Nebraska Ebola Unit Details Waste Removal


The Nebraska Biocontainment Unit, located at the Nebraska Medical Center, shares best practices for Ebola waste removal, in a commentary published in in the December issue of the American Journal of Infection Control.

One of the key areas of concern related to the treatment of Ebola patients in the United States is waste removal. According to the case study, Ebola patients treated by the Nebraska team produced about 23 cubic feet – more than 50 pounds – of solid waste per day, most of which was personal protective equipment (PPE) worn by healthcare workers. Additionally, the patients produced approximately 2.3 gallons of liquid waste per day.

According to the U.S. Department of Transportation, which regulates hazardous material, Ebola waste is considered category A – meaning the waste is known or expected to contain a pathogen that is capable of causing fatal disease. Waste in this category requires many steps, and even a special permit, to ensure safe disposal.

The Nebraska Biocontainment Unit developed a strategy to convert the category A waste into category B medical waste, to enable safe disposal. This was done by transferring all solid waste, including PPE, patient linens, scrubs, towels, etc., to a pass-through autoclave system. After it was sterilized by the autoclave, the waste was placed in biohazard bags and into rigid packaging to be disposed of as category B medical waste.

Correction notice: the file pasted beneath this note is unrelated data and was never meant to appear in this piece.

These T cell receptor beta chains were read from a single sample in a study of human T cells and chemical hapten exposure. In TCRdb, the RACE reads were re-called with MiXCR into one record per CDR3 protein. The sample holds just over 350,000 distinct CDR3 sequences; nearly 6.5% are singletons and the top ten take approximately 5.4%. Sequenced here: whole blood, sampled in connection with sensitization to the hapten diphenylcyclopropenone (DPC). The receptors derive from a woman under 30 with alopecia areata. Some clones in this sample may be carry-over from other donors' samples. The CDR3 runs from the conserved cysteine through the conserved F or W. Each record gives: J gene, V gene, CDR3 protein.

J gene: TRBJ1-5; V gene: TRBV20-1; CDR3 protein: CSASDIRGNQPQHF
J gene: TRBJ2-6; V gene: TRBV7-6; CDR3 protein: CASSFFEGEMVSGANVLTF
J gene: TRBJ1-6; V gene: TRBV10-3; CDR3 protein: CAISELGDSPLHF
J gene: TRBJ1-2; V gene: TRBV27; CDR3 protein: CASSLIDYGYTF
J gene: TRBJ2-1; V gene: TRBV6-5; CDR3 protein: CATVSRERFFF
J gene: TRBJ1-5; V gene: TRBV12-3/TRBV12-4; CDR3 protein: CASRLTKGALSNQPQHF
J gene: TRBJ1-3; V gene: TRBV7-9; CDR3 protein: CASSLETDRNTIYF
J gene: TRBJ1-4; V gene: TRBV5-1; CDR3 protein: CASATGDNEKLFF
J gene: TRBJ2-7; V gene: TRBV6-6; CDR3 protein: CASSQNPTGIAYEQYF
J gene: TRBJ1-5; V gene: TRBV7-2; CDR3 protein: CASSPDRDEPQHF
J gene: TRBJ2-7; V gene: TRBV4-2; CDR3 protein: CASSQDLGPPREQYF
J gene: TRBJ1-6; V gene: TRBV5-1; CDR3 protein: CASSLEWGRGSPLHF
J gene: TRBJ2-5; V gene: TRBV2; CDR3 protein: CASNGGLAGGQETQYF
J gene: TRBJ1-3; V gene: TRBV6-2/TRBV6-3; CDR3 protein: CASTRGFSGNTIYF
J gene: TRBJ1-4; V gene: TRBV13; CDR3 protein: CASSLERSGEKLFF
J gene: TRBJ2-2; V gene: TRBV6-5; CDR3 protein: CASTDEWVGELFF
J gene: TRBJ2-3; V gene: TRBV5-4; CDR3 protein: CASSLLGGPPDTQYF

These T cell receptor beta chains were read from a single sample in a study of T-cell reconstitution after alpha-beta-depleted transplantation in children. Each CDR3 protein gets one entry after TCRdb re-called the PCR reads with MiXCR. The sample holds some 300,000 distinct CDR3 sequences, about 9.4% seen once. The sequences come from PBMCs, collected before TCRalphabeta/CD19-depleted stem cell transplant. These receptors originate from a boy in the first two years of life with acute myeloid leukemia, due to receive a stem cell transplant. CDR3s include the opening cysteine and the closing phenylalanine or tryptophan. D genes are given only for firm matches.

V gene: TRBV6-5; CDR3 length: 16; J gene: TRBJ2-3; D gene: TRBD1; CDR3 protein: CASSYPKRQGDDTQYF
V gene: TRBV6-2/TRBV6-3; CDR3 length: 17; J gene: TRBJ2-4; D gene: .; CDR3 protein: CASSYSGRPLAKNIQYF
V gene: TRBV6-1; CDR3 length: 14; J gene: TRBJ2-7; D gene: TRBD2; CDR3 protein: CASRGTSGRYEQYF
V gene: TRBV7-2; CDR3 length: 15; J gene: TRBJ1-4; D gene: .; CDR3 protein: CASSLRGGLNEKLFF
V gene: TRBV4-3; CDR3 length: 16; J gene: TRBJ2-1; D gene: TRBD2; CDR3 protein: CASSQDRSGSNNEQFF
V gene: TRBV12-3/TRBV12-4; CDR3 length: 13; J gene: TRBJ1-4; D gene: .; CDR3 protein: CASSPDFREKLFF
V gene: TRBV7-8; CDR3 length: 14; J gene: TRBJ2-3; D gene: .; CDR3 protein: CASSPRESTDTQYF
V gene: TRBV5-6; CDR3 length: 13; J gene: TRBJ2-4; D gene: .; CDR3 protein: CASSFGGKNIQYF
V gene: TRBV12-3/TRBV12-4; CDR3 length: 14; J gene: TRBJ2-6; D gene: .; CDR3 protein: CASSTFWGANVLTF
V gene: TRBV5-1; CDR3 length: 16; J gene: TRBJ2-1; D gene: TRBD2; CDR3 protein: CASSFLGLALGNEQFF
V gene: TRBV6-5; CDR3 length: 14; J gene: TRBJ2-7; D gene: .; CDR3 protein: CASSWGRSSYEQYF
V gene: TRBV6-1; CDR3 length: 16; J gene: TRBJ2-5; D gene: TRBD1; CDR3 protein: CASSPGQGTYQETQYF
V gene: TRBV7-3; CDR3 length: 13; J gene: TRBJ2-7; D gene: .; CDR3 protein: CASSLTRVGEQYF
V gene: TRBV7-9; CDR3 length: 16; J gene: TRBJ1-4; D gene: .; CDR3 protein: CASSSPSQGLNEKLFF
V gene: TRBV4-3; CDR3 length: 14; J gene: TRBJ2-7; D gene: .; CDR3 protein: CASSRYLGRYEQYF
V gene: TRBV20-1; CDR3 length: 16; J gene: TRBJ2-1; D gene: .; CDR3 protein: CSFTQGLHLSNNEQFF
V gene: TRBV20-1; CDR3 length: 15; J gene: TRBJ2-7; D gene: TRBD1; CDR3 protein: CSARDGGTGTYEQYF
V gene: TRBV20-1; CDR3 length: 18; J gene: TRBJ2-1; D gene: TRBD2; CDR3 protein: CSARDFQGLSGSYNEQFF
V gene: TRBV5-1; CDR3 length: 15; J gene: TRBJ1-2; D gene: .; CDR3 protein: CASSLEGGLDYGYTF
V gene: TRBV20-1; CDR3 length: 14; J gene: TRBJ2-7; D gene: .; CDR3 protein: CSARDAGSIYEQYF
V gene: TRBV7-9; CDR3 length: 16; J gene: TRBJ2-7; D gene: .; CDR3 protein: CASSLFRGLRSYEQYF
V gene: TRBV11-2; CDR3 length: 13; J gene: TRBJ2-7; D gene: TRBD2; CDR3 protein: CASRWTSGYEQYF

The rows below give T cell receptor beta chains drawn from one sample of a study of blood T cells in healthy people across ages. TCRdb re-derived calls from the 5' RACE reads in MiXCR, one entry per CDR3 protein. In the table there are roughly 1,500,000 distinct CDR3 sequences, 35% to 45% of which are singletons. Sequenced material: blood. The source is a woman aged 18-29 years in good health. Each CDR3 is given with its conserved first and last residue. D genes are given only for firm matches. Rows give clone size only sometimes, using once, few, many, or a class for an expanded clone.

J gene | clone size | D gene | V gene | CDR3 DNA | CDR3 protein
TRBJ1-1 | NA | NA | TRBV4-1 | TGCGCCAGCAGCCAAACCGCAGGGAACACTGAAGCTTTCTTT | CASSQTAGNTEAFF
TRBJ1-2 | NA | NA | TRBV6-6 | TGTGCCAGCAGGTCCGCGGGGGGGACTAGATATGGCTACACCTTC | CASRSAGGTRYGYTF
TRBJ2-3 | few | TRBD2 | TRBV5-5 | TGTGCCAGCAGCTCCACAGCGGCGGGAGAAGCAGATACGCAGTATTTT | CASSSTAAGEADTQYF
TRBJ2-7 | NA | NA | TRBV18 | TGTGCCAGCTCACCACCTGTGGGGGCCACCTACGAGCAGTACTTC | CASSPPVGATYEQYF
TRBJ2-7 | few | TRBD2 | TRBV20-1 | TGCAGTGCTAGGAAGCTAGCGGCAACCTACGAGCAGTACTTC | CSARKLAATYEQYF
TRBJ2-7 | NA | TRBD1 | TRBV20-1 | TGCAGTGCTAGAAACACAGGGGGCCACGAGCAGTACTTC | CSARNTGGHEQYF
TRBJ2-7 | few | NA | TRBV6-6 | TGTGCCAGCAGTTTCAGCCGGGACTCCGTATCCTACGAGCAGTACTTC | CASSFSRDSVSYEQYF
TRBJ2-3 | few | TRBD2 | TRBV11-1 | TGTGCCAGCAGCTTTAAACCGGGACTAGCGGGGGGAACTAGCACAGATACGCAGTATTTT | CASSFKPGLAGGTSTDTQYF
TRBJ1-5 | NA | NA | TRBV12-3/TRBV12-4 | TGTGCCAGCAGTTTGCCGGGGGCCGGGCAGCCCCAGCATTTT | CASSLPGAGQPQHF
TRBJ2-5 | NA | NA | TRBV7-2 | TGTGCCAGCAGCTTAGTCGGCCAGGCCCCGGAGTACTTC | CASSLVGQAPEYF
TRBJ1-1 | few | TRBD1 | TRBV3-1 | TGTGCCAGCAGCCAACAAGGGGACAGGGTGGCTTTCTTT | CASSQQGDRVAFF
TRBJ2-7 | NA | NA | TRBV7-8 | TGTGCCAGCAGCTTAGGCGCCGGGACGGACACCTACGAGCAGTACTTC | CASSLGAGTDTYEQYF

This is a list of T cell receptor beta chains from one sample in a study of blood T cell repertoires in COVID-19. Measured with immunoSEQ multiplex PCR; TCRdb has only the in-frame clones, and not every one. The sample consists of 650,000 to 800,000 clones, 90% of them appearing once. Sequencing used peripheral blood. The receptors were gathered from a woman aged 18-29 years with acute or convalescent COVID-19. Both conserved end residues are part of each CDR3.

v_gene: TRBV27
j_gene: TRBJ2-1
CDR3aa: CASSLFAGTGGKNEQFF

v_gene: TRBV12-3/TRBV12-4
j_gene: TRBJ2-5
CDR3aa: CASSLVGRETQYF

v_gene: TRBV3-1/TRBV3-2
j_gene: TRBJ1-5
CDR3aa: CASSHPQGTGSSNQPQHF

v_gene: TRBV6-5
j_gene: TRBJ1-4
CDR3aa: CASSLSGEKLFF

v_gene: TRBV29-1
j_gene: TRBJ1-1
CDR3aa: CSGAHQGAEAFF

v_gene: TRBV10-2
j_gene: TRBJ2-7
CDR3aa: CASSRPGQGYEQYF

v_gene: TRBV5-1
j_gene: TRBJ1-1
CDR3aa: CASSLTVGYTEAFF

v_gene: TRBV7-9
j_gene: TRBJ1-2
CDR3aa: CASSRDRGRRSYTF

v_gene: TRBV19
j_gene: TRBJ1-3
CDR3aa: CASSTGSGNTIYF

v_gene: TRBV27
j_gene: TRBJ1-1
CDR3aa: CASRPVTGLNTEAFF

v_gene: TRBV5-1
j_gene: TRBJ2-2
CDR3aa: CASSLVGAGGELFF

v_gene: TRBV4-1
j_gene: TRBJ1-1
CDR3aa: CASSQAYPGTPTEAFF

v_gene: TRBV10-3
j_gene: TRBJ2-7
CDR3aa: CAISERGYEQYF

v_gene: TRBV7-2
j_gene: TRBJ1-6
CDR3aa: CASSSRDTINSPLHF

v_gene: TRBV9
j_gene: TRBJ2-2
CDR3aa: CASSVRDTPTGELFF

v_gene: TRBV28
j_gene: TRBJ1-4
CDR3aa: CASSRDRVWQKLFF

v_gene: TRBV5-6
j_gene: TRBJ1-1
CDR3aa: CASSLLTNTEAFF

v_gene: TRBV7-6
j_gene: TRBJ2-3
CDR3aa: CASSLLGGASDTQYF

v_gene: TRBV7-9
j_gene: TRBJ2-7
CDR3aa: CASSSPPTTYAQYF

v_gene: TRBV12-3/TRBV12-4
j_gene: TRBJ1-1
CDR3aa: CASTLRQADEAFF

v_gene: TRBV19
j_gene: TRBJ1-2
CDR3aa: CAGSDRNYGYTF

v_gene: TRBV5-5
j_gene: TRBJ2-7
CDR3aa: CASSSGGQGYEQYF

Liquid waste produced by the Ebola patient was disposed of into a toilet with hospital-grade disinfectant and held for 2.5 times the recommended time before flushing the waste. This method was fully vetted by numerous stakeholders and surpasses the CDC guidance regarding Ebola liquid waste removal.

This case study seeks to provide other hospitals and facilities with guidance on the best practices associated with Ebola waste removal.
 Reference: Lowe J, Gibbs S, Schwedhelm S, Nguyen J and Smith P. Nebraska Biocontainment Unit perspective on disposal of Ebola medical waste. American Journal of Infection Control. Volume 42, Issue 12. December 2014.

Source: APIC

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